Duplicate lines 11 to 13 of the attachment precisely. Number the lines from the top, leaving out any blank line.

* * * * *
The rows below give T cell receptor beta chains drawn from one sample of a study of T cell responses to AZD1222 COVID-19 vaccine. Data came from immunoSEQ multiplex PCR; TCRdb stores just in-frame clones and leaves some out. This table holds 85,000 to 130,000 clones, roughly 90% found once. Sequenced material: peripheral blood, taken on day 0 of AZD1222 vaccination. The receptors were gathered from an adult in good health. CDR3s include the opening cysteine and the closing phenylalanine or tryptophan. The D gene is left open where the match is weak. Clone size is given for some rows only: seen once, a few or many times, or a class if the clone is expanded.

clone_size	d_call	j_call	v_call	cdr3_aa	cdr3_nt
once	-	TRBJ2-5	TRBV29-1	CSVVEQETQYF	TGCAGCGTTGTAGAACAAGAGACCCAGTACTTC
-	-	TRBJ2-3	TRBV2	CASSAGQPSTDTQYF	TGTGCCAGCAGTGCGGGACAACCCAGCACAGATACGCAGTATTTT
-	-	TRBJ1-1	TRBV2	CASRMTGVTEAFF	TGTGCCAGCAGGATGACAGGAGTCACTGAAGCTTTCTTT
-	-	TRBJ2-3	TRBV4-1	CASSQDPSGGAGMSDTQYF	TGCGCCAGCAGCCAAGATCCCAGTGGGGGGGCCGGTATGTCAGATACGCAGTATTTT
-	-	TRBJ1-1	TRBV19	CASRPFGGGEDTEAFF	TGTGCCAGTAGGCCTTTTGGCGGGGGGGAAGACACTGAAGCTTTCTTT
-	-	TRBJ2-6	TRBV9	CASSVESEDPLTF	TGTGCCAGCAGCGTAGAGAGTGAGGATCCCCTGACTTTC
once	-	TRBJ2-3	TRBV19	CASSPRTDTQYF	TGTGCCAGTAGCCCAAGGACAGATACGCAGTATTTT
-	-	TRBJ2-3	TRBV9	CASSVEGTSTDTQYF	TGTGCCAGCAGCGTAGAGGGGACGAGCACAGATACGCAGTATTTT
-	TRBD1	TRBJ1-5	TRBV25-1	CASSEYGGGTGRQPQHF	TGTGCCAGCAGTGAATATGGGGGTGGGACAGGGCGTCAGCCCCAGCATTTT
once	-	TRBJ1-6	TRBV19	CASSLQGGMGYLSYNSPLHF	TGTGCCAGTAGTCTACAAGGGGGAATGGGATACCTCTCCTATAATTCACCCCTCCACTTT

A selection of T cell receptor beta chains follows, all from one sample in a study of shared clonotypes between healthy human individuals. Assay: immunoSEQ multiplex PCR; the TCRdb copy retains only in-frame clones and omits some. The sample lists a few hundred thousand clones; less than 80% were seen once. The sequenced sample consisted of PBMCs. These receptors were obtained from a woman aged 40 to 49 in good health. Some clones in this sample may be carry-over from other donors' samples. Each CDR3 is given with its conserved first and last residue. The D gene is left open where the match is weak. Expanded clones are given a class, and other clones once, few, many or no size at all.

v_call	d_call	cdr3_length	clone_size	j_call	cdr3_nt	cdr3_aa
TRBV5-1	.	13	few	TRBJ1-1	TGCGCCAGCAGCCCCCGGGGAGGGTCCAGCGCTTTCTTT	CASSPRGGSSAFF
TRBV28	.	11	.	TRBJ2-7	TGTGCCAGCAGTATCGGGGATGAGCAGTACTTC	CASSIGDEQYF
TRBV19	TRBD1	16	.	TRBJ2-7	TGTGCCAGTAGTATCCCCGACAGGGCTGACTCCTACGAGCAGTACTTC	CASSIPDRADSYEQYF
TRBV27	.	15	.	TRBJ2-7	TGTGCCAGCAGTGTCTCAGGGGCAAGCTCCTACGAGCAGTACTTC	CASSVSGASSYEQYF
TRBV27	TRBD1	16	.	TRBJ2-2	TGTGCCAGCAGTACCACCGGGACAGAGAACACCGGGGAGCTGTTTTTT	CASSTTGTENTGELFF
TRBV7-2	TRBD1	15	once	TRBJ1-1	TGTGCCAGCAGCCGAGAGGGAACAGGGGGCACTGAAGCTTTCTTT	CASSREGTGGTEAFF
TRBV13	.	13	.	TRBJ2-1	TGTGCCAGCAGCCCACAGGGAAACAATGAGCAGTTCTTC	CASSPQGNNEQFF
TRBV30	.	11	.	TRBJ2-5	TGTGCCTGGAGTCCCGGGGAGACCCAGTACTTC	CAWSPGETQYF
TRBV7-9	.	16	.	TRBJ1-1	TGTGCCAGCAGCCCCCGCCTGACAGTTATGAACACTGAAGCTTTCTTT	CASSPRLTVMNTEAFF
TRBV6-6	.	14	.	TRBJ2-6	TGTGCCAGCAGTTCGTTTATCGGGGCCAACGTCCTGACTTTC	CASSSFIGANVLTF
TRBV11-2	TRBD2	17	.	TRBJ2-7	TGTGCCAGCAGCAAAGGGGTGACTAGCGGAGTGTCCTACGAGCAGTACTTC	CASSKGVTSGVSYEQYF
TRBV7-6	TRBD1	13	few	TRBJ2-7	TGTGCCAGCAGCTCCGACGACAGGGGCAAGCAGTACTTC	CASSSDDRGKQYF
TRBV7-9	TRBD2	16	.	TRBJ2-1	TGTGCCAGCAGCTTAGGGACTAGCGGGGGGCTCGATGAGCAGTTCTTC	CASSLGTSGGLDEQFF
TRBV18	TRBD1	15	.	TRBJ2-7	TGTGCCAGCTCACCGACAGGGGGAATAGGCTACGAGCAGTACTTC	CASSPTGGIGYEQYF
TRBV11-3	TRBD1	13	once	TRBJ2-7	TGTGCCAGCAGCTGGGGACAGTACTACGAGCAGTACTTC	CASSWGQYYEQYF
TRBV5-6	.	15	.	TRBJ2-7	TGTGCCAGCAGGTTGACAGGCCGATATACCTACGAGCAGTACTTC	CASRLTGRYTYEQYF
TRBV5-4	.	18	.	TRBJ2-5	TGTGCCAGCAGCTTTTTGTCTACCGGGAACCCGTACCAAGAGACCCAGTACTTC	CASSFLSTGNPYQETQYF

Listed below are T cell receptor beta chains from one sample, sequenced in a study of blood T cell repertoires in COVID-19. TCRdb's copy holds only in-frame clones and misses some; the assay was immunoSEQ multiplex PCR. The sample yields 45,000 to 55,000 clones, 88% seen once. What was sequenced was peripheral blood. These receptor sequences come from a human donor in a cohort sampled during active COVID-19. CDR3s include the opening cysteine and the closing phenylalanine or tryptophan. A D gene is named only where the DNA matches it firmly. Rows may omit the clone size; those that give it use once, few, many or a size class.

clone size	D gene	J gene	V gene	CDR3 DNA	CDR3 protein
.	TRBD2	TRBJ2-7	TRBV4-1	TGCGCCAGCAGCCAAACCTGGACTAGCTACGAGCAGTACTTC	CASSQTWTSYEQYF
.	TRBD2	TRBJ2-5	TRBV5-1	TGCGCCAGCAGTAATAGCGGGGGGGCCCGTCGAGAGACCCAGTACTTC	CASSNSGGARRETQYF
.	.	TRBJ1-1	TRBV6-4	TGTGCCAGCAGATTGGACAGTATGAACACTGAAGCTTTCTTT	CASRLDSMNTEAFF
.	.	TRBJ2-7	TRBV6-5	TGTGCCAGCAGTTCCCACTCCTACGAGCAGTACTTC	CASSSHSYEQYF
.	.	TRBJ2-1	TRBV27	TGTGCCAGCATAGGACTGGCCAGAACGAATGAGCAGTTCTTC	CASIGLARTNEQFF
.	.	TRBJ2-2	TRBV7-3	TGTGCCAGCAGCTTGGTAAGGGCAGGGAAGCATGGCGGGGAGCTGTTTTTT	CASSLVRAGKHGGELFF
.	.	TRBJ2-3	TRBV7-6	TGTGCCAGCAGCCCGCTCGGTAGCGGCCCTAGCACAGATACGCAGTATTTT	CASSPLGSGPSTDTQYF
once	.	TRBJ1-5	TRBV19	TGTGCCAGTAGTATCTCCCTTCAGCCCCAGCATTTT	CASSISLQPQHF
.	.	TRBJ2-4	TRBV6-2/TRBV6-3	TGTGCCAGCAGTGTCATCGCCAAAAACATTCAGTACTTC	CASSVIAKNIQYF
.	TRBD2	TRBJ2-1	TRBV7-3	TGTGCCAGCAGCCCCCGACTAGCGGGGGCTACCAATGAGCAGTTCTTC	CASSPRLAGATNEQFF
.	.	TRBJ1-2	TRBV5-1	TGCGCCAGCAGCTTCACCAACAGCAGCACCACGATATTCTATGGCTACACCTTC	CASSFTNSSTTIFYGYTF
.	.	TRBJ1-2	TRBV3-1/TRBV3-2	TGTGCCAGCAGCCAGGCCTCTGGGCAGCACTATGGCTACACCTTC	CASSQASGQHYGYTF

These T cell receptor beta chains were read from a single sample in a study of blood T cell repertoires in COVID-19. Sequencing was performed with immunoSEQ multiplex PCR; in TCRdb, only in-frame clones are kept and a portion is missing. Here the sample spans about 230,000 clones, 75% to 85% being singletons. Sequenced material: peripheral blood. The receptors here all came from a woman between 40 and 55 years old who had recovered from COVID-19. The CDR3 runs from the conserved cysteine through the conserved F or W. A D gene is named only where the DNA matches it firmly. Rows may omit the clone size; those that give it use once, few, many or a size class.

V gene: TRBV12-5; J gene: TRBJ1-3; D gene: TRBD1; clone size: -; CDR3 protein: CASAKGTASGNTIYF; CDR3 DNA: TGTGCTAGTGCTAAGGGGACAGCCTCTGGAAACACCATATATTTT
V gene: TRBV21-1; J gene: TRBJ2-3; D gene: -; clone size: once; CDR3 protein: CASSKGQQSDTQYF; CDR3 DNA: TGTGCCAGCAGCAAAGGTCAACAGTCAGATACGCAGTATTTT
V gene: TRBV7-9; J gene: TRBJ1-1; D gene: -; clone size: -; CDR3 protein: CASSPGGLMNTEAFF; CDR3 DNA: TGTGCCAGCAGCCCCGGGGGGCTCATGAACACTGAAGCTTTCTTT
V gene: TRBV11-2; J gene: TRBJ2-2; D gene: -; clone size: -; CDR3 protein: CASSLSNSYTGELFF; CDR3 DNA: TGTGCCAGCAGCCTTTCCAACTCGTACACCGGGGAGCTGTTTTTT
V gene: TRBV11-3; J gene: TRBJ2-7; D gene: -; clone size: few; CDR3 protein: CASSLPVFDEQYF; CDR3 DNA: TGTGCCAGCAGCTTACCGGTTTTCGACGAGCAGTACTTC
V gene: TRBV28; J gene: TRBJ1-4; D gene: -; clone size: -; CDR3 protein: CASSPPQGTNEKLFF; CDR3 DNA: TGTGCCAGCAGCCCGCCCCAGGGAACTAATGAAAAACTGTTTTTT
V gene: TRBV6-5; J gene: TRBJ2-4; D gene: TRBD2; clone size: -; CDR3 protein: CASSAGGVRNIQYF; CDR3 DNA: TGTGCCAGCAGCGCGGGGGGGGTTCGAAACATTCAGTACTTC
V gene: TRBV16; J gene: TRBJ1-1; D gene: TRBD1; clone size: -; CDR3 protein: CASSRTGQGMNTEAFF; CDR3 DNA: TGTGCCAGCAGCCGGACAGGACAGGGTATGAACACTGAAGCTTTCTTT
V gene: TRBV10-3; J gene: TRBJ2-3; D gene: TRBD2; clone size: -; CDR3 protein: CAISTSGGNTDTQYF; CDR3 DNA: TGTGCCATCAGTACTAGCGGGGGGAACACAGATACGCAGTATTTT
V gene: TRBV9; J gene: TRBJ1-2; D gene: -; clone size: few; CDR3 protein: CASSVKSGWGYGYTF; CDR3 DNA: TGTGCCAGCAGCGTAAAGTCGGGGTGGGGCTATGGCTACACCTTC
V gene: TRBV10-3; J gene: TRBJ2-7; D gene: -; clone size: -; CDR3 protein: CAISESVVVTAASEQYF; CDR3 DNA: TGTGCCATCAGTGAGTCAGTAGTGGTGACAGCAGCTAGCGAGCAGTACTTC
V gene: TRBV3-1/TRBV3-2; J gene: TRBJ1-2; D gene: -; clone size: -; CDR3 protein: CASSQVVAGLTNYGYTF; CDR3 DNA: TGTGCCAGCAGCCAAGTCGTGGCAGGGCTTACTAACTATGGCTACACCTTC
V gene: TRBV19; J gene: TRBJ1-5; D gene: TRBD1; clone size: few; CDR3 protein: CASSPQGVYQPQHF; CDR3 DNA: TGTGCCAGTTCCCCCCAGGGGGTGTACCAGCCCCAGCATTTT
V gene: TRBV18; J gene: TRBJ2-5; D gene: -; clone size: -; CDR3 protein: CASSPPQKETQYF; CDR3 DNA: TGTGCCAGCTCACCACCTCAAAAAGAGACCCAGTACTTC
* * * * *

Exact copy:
-	TRBD1	TRBJ1-5	TRBV25-1	CASSEYGGGTGRQPQHF	TGTGCCAGCAGTGAATATGGGGGTGGGACAGGGCGTCAGCCCCAGCATTTT
once	-	TRBJ1-6	TRBV19	CASSLQGGMGYLSYNSPLHF	TGTGCCAGTAGTCTACAAGGGGGAATGGGATACCTCTCCTATAATTCACCCCTCCACTTT

A selection of T cell receptor beta chains follows, all from one sample in a study of shared clonotypes between healthy human individuals. Assay: immunoSEQ multiplex PCR; the TCRdb copy retains only in-frame clones and omits some. The sample lists a few hundred thousand clones; less than 80% were seen once. The sequenced sample consisted of PBMCs. These receptors were obtained from a woman aged 40 to 49 in good health. Some clones in this sample may be carry-over from other donors' samples. Each CDR3 is given with its conserved first and last residue. The D gene is left open where the match is weak. Expanded clones are given a class, and other clones once, few, many or no size at all.